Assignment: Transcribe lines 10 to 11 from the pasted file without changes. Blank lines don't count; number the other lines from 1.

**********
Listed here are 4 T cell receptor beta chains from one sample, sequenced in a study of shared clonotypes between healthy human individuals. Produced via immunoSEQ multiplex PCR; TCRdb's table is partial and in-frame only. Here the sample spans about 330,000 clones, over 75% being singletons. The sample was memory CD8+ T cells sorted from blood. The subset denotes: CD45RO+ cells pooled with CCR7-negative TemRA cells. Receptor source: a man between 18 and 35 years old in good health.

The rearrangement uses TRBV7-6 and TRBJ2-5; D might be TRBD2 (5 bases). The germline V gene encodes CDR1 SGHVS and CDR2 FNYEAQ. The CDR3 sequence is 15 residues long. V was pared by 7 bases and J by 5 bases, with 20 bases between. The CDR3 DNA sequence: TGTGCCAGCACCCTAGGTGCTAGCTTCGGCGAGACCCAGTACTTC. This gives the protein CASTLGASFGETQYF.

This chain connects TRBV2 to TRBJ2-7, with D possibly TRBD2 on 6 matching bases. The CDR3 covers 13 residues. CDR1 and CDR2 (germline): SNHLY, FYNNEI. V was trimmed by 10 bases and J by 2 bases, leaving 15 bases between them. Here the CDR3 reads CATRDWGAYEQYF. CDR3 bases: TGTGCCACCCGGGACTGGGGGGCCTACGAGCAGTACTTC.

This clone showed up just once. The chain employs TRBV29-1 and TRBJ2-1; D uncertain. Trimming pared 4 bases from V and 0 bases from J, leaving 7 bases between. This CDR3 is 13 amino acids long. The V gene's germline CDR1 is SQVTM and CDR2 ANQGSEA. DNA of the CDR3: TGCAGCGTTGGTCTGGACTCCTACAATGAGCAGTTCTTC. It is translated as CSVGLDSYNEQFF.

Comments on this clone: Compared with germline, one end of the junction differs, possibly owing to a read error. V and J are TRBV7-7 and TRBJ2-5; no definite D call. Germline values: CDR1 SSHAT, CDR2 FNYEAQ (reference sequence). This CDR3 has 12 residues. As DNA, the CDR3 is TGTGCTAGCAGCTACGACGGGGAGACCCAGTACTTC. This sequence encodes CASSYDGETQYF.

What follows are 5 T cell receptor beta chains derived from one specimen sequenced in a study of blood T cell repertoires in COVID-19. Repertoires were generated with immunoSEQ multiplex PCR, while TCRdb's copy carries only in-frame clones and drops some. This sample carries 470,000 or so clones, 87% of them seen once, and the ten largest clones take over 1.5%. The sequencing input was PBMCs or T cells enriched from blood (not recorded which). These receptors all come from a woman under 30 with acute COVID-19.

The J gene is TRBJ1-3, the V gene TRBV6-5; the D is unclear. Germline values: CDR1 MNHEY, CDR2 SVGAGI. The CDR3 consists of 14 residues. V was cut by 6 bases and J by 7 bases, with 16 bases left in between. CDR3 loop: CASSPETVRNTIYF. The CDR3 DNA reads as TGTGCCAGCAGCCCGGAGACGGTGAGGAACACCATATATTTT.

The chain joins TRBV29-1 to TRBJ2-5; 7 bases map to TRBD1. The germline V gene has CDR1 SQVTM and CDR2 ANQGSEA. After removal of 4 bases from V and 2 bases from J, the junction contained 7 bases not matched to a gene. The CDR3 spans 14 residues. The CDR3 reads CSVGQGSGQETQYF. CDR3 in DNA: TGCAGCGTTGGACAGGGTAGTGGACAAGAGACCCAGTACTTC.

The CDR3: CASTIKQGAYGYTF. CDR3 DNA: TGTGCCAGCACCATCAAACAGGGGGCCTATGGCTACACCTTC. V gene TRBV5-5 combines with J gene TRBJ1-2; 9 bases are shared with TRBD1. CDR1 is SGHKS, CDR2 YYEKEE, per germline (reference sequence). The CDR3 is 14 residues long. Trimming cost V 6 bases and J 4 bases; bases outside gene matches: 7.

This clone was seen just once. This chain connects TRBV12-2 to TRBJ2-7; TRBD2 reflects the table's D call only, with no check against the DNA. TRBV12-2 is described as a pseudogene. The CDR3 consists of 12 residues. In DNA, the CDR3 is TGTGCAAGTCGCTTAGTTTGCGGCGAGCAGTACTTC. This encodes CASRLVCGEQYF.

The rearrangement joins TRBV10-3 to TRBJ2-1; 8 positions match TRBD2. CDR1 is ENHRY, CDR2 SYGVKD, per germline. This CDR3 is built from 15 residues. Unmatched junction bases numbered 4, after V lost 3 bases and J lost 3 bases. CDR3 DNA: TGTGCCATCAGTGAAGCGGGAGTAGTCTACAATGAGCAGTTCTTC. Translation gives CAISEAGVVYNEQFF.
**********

This clone was seen just once. This chain connects TRBV12-2 to TRBJ2-7; TRBD2 reflects the table's D call only, with no check against the DNA. TRBV12-2 is described as a pseudogene. The CDR3 consists of 12 residues. In DNA, the CDR3 is TGTGCAAGTCGCTTAGTTTGCGGCGAGCAGTACTTC. This encodes CASRLVCGEQYF.

The rearrangement joins TRBV10-3 to TRBJ2-1; 8 positions match TRBD2. CDR1 is ENHRY, CDR2 SYGVKD, per germline. This CDR3 is built from 15 residues. Unmatched junction bases numbered 4, after V lost 3 bases and J lost 3 bases. CDR3 DNA: TGTGCCATCAGTGAAGCGGGAGTAGTCTACAATGAGCAGTTCTTC. Translation gives CAISEAGVVYNEQFF.